Every industry has an oligarchy. These are experts whose organizations can afford to send them to the meetings, tie them up for weeks preparing and participating, processing the travel reimbursements and then wait for 6 to 12 years for tangible results. In some deep cycle industries — such as the energy and pharmaceutical industry — long lead times like this are commonplace (and necessary). Not so for the nearly $500 billion education facility industry; the largest non-residential building construction market in the United States. You can see the result in the parabolic increase in the cost of education. Taking 1-2 percent off that $500 billion annual spend would be meaningful in any industry but the US education “industry”.
Still, we soldier on
Question: Who are “Incumbent* Stakeholders”?
Answer: Note that throughout this site we often use the term “vertical incumbents” or “niche verticals” to describe the non-profit organizations who claim a “silo” of expertise.
In relative order of strength — ranked from strongest to weakest:
- Conformity & Compliance (insurance, inspection); conformity & compliance trade associations
- Labor; labor unions
- Manufacturers (organizations that produce hardware, software, middleware and sometimes installs it); manufacturer trade associations
- Installers (contractors who install products and sometimes operate and maintain them); contractor trade associations
- General Interest (government, legal professionals, building design professionals, communications consultants)
- Users (the final fiduciary; in our case, the education facility industry) who provide a $300 billion market to all of the foregoing. Many education industry trade associations depend upon membership and conference sponsorship from the first five on this list. Like all the other interest groups, they go where the money goes so we exclude education facility industry trade associations as a pure user interest.
Some literature refers to the oligarchy in every industry as “niche verticals”
Even though the US standards system requires 1/3rd participation by the User Interest (See ANSI Essential Requirements: Due process requirements for American National Standards); it is rare to find standards development committees that meet the ANSI criteria for balance representation. The lack of balance is usually not the fault of the standards developer.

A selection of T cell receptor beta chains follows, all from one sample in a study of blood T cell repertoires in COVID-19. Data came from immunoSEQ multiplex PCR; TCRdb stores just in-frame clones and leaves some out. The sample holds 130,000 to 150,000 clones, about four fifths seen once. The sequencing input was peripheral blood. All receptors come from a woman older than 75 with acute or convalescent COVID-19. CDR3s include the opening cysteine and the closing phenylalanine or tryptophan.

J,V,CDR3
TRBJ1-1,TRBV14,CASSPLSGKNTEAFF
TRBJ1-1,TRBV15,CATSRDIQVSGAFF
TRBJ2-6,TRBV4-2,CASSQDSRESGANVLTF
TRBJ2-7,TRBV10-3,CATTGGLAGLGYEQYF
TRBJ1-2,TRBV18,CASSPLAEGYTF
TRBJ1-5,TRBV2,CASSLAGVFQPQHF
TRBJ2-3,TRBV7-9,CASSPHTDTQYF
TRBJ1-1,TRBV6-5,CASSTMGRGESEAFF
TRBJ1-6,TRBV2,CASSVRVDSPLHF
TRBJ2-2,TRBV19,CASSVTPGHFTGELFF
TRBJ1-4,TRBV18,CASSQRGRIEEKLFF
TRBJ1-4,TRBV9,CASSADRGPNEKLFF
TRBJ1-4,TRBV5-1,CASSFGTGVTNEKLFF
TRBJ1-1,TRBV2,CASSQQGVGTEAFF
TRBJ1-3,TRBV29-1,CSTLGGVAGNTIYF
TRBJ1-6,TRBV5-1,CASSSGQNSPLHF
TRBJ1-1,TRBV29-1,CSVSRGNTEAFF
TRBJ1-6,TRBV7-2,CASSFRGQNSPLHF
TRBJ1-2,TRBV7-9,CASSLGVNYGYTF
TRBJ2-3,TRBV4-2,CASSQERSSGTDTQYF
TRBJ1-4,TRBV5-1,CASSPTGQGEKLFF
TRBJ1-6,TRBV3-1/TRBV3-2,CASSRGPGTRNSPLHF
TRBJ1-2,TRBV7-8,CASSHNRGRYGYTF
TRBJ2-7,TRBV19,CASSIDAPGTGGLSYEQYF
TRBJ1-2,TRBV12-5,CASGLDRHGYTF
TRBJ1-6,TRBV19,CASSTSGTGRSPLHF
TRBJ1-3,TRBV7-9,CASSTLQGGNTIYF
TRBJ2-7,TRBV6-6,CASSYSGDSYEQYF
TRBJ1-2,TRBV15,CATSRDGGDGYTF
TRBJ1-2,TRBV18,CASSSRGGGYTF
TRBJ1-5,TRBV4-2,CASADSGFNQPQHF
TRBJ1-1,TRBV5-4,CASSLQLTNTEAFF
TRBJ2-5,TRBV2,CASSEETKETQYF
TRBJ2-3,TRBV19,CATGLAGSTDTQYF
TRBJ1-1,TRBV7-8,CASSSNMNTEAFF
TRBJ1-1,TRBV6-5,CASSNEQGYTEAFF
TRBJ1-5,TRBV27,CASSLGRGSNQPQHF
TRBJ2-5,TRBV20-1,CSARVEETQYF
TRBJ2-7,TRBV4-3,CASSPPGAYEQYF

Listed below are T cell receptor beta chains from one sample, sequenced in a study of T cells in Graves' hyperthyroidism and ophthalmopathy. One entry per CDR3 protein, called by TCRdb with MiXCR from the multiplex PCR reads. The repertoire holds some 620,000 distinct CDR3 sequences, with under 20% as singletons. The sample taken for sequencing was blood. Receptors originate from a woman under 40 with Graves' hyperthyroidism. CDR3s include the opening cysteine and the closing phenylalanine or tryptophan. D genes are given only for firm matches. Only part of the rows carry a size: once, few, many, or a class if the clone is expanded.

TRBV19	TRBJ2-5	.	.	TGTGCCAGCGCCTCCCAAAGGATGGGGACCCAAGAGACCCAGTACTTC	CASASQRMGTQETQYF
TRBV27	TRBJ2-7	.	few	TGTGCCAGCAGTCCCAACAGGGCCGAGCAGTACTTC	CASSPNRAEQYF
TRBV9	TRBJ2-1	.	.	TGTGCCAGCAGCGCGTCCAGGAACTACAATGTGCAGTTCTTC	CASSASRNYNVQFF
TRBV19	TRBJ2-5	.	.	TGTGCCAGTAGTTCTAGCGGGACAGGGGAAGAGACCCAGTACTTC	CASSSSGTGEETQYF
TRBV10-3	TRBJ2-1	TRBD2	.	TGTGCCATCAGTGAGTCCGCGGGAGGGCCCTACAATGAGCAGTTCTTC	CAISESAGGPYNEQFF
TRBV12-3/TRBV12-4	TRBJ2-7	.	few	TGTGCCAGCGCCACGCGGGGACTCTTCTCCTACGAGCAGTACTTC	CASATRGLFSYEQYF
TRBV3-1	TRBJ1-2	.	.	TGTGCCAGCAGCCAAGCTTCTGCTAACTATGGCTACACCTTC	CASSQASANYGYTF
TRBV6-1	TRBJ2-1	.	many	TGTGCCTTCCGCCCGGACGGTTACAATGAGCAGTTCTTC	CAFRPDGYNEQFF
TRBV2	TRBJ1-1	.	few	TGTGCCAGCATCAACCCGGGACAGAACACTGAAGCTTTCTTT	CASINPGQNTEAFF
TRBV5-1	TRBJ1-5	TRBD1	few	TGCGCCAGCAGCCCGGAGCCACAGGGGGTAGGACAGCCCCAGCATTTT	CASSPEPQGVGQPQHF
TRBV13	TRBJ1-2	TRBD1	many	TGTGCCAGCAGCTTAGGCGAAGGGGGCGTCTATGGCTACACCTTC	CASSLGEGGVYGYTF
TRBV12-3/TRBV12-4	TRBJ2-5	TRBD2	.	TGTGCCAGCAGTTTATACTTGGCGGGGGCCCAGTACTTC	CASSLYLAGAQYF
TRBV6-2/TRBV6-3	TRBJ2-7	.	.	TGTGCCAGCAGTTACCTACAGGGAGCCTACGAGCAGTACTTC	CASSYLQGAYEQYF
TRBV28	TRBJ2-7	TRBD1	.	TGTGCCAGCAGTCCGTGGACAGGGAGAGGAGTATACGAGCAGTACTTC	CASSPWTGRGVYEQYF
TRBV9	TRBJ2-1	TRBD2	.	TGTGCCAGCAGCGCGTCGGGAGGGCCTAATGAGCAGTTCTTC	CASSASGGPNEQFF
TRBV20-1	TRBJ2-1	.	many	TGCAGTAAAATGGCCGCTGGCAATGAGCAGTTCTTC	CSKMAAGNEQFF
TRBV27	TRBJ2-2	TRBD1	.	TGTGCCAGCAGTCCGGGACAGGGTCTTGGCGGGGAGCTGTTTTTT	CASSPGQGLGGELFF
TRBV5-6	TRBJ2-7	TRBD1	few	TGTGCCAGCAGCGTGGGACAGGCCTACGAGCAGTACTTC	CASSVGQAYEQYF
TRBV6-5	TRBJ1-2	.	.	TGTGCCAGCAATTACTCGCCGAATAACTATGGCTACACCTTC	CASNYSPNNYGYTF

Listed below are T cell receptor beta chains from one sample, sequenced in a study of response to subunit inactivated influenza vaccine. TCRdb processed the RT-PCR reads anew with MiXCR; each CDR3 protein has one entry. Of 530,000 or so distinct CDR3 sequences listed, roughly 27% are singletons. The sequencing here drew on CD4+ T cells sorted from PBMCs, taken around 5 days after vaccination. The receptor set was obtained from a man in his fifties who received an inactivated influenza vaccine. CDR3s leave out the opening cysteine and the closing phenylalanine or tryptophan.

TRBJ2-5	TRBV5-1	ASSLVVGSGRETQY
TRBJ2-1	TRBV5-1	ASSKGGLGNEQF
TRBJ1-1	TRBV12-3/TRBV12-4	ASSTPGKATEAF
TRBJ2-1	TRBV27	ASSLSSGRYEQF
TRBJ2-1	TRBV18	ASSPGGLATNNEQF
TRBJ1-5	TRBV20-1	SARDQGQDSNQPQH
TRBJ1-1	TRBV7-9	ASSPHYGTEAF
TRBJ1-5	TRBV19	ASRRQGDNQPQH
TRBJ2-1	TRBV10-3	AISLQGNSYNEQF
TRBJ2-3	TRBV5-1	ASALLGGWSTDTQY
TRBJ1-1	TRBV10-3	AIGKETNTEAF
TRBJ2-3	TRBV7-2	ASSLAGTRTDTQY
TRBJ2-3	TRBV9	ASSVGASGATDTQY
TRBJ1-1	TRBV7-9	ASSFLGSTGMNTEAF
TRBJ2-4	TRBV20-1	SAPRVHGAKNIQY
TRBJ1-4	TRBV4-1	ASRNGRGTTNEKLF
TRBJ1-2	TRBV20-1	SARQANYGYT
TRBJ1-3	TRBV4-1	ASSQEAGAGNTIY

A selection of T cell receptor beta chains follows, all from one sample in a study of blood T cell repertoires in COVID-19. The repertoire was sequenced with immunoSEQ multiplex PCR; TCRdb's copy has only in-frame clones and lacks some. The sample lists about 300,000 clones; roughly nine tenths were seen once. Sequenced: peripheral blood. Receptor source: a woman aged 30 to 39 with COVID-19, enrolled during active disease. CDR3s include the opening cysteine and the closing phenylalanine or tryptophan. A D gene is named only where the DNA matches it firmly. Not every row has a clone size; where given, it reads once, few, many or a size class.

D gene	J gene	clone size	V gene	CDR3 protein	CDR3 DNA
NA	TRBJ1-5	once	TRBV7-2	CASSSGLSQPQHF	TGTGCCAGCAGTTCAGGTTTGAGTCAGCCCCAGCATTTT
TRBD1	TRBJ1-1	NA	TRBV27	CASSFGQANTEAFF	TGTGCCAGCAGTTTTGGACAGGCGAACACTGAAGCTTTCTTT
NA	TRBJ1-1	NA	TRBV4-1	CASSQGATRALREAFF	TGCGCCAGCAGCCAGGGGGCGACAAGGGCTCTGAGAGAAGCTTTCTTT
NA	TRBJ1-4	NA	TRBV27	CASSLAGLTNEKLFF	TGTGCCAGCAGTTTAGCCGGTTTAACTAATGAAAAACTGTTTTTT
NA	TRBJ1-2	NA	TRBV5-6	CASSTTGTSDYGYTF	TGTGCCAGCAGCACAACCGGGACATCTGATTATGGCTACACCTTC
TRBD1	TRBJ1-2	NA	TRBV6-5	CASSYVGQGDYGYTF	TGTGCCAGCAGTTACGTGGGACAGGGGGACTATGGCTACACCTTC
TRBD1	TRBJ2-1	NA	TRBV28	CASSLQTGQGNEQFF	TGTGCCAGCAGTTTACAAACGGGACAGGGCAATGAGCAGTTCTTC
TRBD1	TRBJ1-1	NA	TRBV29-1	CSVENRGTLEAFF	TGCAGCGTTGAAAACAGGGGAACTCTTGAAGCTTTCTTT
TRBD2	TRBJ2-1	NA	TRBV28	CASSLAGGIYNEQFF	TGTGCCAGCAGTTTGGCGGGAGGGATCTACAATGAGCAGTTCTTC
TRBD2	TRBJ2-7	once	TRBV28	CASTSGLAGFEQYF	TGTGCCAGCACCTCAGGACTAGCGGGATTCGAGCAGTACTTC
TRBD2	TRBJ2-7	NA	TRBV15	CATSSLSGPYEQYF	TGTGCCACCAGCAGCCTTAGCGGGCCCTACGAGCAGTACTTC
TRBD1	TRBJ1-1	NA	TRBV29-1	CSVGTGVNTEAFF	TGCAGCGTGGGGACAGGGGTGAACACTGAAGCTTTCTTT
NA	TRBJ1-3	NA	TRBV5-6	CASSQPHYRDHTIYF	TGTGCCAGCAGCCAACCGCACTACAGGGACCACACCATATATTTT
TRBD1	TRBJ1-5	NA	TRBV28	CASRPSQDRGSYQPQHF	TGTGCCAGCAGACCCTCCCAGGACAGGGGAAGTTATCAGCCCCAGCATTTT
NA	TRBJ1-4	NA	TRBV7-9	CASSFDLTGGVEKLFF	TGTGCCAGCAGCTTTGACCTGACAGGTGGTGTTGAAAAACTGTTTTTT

Incumbent stakeholders are able to finance their participation in codes and standards development because they can build the cost of their advocacy — professional time, travel, legal support — into the product or service they sell to the user interest. One need only review the roster of technical committees of accredited consensus standards developers to discover who can afford to attend the face-to-face meetings; sometimes in lavish venues. Informed voices in the education industry — largely a sector that depends upon highly regulated public money — are almost never supported by upper management to attend these meetings.
A great deal of the $300 billion education facilities market in the US is built with components that originate with Producers and General Interests from all over the globe — multinational industrial conglomerates with sectors diversified across economic cycles. Fair enough. What is not so fair is that those face-to-face meetings are attended by the same people with the same titles. We never see the foreman of the elevator shop, overseeing the better part of one-thousand elevators on a typical research university campus, at the elevator standards development meetings, for example. You will find the standards administrator there, or the chief of standards development there, but you rarely find the person with the operating data and the workpoint experience at that meeting. We believe he or she should be.
We do not make a large fuss over it because we want to be “collegial” and to fit into the rather rarefied space of the global standards federation. Almost everyone we know in the global standards federation is well-meaning; nearly to a fault. Idealistic, even. It is very difficult explaining to the business officer or CFO of a large research university to invest in cost avoidance. Revenue coming the door is easier to count and tracks well in public trustee meetings. Furthermore, unlike deep cycle industries such as the energy and pharmaceutical industry that nurture a portfolio of R&D opportunities over decades, the leadership of the US education facilities industry cannot support investment that pays off in 9 to 12 years when their bosses — college presidents — are not likely to be at the helm of the university that long.